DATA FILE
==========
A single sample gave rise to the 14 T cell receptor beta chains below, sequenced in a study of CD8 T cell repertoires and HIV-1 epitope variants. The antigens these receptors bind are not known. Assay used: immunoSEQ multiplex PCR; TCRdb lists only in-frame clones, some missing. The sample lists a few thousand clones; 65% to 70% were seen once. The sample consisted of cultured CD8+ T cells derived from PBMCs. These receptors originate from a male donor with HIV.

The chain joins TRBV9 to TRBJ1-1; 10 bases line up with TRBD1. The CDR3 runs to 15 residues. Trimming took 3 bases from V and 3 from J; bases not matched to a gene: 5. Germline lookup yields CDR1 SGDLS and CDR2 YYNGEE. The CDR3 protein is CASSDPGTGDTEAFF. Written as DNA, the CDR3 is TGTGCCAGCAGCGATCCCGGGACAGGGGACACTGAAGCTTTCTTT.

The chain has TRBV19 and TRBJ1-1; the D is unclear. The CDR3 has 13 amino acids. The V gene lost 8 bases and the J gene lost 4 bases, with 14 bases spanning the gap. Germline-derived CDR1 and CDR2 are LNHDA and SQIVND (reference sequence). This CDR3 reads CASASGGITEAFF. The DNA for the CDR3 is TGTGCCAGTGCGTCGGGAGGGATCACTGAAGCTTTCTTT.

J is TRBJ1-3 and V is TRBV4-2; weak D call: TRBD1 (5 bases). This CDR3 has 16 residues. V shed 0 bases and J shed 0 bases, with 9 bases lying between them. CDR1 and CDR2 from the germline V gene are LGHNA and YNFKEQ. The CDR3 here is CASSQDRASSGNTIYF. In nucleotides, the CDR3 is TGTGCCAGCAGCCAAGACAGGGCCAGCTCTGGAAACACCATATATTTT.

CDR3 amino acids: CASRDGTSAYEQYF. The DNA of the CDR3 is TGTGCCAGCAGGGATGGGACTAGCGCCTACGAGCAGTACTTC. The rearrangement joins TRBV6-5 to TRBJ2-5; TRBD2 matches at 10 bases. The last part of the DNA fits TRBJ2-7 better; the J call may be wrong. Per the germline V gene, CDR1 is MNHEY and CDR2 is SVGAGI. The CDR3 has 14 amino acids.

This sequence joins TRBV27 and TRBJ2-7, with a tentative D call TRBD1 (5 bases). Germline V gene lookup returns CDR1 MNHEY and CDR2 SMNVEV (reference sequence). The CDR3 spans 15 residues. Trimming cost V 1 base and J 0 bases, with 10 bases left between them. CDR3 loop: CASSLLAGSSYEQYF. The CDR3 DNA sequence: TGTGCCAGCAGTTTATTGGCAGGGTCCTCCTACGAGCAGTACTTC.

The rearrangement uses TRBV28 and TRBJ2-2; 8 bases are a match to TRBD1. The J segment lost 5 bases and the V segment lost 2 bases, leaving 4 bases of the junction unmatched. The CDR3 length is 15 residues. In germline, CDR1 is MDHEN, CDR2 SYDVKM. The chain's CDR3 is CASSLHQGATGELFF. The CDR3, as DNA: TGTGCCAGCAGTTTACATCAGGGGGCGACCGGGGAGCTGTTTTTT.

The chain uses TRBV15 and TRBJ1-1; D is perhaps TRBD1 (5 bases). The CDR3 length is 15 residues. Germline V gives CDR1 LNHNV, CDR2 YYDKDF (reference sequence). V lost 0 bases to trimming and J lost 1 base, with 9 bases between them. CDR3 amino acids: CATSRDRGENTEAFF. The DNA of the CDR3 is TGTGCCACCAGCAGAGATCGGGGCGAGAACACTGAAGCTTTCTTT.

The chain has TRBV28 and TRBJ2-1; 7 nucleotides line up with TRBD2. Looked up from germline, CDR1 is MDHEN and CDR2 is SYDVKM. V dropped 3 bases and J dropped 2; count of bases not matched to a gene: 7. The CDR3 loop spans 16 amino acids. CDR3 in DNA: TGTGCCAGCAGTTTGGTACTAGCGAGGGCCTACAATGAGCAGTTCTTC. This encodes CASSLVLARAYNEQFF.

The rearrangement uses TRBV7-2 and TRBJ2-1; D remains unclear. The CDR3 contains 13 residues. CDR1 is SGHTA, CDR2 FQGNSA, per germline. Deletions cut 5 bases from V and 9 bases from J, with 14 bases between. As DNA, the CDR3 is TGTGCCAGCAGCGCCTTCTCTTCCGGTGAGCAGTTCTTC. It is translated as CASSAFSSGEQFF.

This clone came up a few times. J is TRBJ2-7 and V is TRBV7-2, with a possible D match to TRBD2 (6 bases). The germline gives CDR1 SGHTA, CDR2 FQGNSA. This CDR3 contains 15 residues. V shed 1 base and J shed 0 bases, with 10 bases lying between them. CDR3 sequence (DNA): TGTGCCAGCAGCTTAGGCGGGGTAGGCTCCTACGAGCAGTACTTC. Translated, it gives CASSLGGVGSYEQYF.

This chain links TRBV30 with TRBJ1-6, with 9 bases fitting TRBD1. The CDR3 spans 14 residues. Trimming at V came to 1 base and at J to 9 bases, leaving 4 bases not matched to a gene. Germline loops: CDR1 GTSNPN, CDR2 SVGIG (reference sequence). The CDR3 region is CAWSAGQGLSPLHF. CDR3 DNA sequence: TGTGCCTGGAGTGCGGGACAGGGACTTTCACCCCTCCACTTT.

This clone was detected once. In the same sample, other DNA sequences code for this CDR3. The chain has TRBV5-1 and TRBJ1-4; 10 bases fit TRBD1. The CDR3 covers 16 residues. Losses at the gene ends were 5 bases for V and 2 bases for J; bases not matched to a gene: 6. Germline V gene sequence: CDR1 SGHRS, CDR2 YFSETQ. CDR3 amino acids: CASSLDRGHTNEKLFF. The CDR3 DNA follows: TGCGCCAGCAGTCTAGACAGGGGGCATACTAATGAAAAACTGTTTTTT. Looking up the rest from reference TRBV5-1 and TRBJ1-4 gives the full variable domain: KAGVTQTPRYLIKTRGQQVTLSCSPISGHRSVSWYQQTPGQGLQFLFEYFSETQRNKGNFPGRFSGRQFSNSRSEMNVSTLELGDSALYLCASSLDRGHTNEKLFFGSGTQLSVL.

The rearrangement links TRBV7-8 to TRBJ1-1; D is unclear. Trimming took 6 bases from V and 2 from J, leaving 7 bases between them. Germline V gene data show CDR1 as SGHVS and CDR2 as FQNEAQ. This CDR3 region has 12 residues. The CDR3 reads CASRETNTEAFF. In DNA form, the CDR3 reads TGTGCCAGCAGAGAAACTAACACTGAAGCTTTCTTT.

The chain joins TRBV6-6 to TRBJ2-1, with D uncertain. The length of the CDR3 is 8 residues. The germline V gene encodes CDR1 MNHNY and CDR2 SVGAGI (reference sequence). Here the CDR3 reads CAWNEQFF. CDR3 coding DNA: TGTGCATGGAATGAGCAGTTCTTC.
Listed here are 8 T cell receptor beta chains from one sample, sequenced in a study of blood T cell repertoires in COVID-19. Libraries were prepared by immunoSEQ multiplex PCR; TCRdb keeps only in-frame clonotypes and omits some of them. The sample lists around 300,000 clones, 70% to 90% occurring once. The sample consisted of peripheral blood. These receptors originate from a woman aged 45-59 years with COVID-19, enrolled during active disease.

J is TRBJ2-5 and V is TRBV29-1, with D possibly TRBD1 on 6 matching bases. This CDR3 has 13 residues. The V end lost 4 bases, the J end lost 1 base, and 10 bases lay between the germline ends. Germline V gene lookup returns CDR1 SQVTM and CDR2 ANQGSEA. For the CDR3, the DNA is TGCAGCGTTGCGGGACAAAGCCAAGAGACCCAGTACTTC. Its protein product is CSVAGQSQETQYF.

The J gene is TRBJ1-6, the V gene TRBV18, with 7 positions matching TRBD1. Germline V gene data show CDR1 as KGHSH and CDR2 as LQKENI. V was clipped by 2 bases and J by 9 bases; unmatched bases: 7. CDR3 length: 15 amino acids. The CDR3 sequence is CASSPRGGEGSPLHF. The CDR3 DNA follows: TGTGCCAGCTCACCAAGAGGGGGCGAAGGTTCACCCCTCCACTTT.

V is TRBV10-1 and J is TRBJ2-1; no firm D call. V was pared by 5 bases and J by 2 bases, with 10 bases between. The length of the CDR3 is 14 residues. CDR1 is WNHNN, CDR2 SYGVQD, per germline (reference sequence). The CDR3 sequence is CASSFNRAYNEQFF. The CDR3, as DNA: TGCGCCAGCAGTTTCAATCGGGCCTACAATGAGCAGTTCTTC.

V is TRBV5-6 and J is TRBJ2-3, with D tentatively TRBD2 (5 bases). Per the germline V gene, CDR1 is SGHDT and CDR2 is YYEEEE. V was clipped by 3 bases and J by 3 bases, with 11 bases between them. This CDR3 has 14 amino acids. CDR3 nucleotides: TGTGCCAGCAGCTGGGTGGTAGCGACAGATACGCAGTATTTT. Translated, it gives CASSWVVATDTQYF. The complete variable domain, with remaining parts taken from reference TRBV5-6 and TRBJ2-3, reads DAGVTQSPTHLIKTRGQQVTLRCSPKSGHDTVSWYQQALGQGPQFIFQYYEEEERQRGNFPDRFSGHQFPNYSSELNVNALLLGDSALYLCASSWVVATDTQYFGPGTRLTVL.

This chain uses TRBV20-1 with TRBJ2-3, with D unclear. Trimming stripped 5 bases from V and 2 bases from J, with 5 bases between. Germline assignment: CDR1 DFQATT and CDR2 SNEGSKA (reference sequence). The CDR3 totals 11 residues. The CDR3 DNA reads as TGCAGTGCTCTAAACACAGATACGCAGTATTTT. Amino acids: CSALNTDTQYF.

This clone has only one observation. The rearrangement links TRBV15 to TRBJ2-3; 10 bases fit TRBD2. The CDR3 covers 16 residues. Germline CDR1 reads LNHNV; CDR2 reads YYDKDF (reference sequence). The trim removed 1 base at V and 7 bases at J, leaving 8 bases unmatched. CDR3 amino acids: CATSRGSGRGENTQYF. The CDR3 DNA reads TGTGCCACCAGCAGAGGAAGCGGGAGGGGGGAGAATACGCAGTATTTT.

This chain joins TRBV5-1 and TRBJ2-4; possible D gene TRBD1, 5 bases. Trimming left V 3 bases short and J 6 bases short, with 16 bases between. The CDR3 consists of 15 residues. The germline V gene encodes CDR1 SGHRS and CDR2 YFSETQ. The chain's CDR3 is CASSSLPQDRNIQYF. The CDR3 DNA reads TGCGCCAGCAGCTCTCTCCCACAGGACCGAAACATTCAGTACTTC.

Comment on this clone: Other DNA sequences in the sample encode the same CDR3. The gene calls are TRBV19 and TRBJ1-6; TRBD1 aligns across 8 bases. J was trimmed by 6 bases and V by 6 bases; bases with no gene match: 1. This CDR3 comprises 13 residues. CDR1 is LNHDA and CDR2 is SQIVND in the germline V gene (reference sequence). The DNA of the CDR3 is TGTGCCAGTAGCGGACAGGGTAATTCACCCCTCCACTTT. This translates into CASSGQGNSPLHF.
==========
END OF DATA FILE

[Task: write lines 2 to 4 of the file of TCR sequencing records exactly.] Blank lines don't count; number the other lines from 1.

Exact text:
The chain joins TRBV9 to TRBJ1-1; 10 bases line up with TRBD1. The CDR3 runs to 15 residues. Trimming took 3 bases from V and 3 from J; bases not matched to a gene: 5. Germline lookup yields CDR1 SGDLS and CDR2 YYNGEE. The CDR3 protein is CASSDPGTGDTEAFF. Written as DNA, the CDR3 is TGTGCCAGCAGCGATCCCGGGACAGGGGACACTGAAGCTTTCTTT.

The chain has TRBV19 and TRBJ1-1; the D is unclear. The CDR3 has 13 amino acids. The V gene lost 8 bases and the J gene lost 4 bases, with 14 bases spanning the gap. Germline-derived CDR1 and CDR2 are LNHDA and SQIVND (reference sequence). This CDR3 reads CASASGGITEAFF. The DNA for the CDR3 is TGTGCCAGTGCGTCGGGAGGGATCACTGAAGCTTTCTTT.

J is TRBJ1-3 and V is TRBV4-2; weak D call: TRBD1 (5 bases). This CDR3 has 16 residues. V shed 0 bases and J shed 0 bases, with 9 bases lying between them. CDR1 and CDR2 from the germline V gene are LGHNA and YNFKEQ. The CDR3 here is CASSQDRASSGNTIYF. In nucleotides, the CDR3 is TGTGCCAGCAGCCAAGACAGGGCCAGCTCTGGAAACACCATATATTTT.